Breathing-Focused Yoga Practices Produce Greater Benefits for College Students than Meditative-Focused Practices
By John M. de Castro, Ph.D.
“Want to manage your anger so you don’t feel you’re always on the verge of blowing up? Want to feel less stressed and juggle all the things going on in your life? Need to focus better in class or while you do your homework? Yoga poses can help. But meditation and breathing really round out those benefits.” – Mary L. Gavin
Yoga training has been shown to improve health and well-being. It has also been found to be effective for a large array of medical and psychiatric conditions, either stand-alone or in combination with more traditional therapies. There are a wide variety of different yoga training techniques. Many varieties employ breath-focused practices while many others employ meditative-focused practices. Although the benefits of yoga practices in general are well studied there is little scientific research comparing breathing-focused versus meditative-focused yoga.
In today’s Research News article “Comparing the Psychological Effects of Meditation- and Breathing-Focused Yoga Practice in Undergraduate Students.” (See summary below or view the full text of the study at: https://www.frontiersin.org/articles/10.3389/fpsyg.2020.560152/full?utm_source=F-AAE&utm_medium=EMLF&utm_campaign=MRK_1490157_69_Psycho_20201124_arts_A ) Qi and colleagues recruited college students with no yoga experience and randomly assigned them to a once a week for 80 minutes 12-week program of either breath-focused yoga or meditation-focused yoga. During each Hatha yoga class the students received either 10 minutes of meditation practice or breathing practice. They were measured before and after the program for work intention, mindfulness, and perceived stress.
They found that both before and after yoga training the higher the participants’ levels of mindfulness the lower their levels of perceived stress. They further found that in comparison to baseline and the other yoga group, the breath-focused yoga group had significantly higher levels of perceived stress and mindfulness while the meditation-focused yoga group had significantly lower work intention.
These results are interesting and document the previously reported linkage between mindfulness and lower stress levels. But they go further in demonstrating that breath-focus is an important component of yoga practice for the improvement of mindfulness and the lowering of perceived stress. This suggests that breathing practice should be emphasized in yoga instruction. These results also suggest that yoga practice may be beneficial for college students who are routinely found to have high stress levels, reducing their stress and thereby allowing them to perform their best in their studies.
So, breathing-focused yoga practices produce greater benefits for college students than meditative-focused practices.
“Mindful yoga (or the integration of yoga and mindfulness meditation techniques) provides a healthy and safe environment for individuals to practice “being with” uncomfortable emotional and physical experiences, and to eventually reunite with and fully inhabit their bodies.” – Melissa Mercedes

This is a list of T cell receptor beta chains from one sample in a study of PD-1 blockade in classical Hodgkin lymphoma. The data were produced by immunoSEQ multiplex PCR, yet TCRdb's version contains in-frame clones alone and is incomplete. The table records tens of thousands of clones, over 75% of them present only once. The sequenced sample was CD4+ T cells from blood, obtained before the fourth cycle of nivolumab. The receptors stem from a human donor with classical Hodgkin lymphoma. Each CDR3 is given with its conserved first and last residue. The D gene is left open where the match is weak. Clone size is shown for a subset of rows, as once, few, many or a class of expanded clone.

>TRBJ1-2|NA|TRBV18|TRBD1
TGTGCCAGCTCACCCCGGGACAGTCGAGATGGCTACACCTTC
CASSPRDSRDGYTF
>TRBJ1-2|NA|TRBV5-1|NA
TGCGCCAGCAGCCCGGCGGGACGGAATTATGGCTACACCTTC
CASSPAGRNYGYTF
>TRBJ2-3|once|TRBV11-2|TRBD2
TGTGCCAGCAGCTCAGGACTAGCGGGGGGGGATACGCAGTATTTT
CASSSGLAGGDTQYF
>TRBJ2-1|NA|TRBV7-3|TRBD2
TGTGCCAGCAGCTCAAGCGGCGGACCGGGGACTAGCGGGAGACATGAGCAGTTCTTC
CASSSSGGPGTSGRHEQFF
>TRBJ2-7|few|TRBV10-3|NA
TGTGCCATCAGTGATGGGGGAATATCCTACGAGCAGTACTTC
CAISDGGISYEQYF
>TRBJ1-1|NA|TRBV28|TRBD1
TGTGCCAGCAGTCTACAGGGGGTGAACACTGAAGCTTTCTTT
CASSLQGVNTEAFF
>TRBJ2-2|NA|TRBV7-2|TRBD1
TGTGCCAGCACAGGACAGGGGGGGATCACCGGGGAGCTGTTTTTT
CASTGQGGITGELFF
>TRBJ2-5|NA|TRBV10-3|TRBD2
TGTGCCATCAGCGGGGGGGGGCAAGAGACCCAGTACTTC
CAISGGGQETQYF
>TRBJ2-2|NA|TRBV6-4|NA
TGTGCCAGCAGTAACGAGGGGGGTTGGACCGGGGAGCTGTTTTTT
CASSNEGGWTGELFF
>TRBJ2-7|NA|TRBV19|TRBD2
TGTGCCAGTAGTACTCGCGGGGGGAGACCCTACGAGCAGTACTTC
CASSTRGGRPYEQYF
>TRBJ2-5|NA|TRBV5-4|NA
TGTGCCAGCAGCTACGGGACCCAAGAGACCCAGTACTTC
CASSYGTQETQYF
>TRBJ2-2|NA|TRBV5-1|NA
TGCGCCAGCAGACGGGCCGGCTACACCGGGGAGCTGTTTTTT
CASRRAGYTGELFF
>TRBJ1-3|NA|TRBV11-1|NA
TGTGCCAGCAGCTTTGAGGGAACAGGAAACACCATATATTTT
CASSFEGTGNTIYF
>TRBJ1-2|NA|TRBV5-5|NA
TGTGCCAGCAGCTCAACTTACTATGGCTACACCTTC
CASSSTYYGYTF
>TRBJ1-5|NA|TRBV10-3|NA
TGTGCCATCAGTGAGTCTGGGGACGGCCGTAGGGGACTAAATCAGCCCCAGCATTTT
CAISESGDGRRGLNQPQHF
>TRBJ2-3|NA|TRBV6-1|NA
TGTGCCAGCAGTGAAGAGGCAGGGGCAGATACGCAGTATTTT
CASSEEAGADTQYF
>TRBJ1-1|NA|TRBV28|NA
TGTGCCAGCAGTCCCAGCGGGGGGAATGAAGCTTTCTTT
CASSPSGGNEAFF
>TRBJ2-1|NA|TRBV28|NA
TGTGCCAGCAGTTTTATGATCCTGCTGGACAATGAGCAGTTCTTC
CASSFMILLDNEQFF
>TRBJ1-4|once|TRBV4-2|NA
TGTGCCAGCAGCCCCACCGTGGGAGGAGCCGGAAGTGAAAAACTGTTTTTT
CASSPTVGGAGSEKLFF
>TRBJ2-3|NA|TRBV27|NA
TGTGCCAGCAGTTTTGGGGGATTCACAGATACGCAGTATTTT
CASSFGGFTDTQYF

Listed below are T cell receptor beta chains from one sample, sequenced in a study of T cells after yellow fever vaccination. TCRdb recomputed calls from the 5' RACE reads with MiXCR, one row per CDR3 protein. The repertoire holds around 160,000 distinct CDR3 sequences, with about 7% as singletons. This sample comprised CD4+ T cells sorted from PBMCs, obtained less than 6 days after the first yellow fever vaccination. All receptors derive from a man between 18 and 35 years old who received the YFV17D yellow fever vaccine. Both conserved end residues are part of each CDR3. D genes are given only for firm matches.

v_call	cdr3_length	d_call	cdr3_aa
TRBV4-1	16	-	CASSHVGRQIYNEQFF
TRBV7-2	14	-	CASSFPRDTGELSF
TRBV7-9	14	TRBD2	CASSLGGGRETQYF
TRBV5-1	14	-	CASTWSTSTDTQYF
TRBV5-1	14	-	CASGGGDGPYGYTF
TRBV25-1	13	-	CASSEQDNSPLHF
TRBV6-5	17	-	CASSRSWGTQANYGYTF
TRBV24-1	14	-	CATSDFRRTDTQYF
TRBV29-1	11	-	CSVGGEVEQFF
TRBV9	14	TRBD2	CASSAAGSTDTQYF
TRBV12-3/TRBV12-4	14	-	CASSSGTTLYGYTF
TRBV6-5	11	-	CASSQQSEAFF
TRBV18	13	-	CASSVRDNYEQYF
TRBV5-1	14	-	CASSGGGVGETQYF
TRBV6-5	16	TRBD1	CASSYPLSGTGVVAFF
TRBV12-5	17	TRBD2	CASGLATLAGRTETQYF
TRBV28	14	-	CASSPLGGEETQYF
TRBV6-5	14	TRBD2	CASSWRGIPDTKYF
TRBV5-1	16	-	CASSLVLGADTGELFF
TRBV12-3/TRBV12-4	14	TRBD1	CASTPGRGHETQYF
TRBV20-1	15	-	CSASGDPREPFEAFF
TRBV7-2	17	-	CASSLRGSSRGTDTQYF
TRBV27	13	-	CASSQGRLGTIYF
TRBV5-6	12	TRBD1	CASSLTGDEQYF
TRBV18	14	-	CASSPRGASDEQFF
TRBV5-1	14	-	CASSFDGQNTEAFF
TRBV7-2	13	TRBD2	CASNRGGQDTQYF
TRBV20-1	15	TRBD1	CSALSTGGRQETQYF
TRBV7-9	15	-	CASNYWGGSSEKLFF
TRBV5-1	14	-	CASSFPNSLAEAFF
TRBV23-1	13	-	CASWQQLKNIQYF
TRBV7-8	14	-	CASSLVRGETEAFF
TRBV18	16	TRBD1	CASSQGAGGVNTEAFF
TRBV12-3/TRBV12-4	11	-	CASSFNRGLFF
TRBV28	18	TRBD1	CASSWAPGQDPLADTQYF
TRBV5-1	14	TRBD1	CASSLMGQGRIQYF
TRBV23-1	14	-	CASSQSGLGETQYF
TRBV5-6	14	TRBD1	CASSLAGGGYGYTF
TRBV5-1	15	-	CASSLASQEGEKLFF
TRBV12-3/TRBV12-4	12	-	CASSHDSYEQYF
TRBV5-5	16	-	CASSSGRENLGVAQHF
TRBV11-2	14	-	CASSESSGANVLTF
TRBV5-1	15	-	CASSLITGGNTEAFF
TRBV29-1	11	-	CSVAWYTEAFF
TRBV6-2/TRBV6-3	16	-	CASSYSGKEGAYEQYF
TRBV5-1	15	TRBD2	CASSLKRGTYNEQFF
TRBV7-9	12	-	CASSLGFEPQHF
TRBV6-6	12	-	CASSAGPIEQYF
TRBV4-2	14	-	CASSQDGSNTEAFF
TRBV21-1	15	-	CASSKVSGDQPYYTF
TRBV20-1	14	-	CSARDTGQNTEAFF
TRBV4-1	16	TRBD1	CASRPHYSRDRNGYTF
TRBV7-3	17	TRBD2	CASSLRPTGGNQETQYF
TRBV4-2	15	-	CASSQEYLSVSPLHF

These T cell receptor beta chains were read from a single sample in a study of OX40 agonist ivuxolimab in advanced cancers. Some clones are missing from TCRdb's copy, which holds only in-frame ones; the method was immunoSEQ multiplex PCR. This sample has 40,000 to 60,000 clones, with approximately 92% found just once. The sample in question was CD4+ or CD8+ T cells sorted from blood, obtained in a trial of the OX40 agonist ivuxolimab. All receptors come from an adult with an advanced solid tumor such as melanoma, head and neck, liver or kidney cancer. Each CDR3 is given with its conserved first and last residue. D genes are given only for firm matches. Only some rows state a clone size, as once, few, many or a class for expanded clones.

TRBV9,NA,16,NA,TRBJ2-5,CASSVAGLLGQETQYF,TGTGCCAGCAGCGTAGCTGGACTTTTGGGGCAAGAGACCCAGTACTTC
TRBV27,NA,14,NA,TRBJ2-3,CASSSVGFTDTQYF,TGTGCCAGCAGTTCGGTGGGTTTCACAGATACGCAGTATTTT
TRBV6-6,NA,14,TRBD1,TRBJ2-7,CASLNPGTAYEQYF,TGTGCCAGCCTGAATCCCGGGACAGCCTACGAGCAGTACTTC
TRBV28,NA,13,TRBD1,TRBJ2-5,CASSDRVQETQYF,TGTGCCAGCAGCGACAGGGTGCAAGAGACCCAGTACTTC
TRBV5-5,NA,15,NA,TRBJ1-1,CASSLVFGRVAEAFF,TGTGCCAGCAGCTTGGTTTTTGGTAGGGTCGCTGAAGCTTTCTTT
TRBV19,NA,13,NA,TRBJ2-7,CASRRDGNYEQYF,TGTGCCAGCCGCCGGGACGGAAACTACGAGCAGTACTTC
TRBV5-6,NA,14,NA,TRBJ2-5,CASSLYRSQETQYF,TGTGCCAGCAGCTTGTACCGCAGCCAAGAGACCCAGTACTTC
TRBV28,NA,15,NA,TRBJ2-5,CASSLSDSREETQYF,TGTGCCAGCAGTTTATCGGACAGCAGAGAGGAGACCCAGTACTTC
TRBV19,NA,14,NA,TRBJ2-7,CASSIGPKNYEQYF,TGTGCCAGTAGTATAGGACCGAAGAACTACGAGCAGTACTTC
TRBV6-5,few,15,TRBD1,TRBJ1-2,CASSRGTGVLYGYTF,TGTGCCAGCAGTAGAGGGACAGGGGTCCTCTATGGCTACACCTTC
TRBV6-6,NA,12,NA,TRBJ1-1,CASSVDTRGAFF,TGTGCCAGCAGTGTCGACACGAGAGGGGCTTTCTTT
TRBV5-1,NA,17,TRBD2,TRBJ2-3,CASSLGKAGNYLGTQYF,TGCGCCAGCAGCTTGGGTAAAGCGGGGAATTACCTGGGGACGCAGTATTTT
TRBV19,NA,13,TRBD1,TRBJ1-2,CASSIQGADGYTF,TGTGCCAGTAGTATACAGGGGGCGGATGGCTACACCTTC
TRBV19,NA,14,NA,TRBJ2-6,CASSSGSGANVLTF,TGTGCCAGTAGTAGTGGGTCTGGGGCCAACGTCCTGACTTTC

CMCS – Center for Mindfulness and Contemplative Studies
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Qi X, Tong J, Chen S, He Z and Zhu X (2020) Comparing the Psychological Effects of Meditation- and Breathing-Focused Yoga Practice in Undergraduate Students. Front. Psychol. 11:560152. doi: 10.3389/fpsyg.2020.560152
Objectives: The present study aimed to compare the psychological effects of meditation- and breathing-focused yoga practice in undergraduate students.
Methods: A 12-weeks yoga intervention was conducted among a group of undergraduate students enrolled in four yoga classes at an academically prestigious university in Beijing, China. Four classes were randomized to meditation-focused yoga or breathing-focused yoga. A total of 86 participants finished surveys before and after the 12-weeks intervention, measuring work intention, mindfulness, and perceived stress. The repeated-measure multivariate analysis of covariance (MANCOVA) followed by univariate analyses were conducted to examine the differences in work intention, mindfulness, and stress between the two yoga intervention groups over the semester, after controlling for age and gender.
Results: The repeated-measure MANCOVA revealed significant group differences with a median effect size [Wilks’ lambda, Λ = 0.90, F(3, 80) = 3.10, p = 0.031, η2 = 0.104]. Subsequent univariate analyses showed that students in the breathing-focused yoga group had significant higher work intentions [F(1, 82) = 5.22; p = 0.025; η2p = 0.060] and mindfulness [F(1, 82) = 6.33; p = 0.014; η2p = 0.072] but marginally lower stress [F(1, 82) = 4.20; p = 0.044; η2p = 0.049] than students in the meditation-focused yoga group.
Conclusion: Yoga practice with a focus on breathing is more effective than that with a focus on meditation for undergraduates to retain energy for work, keep attention and awareness, and reduce stress.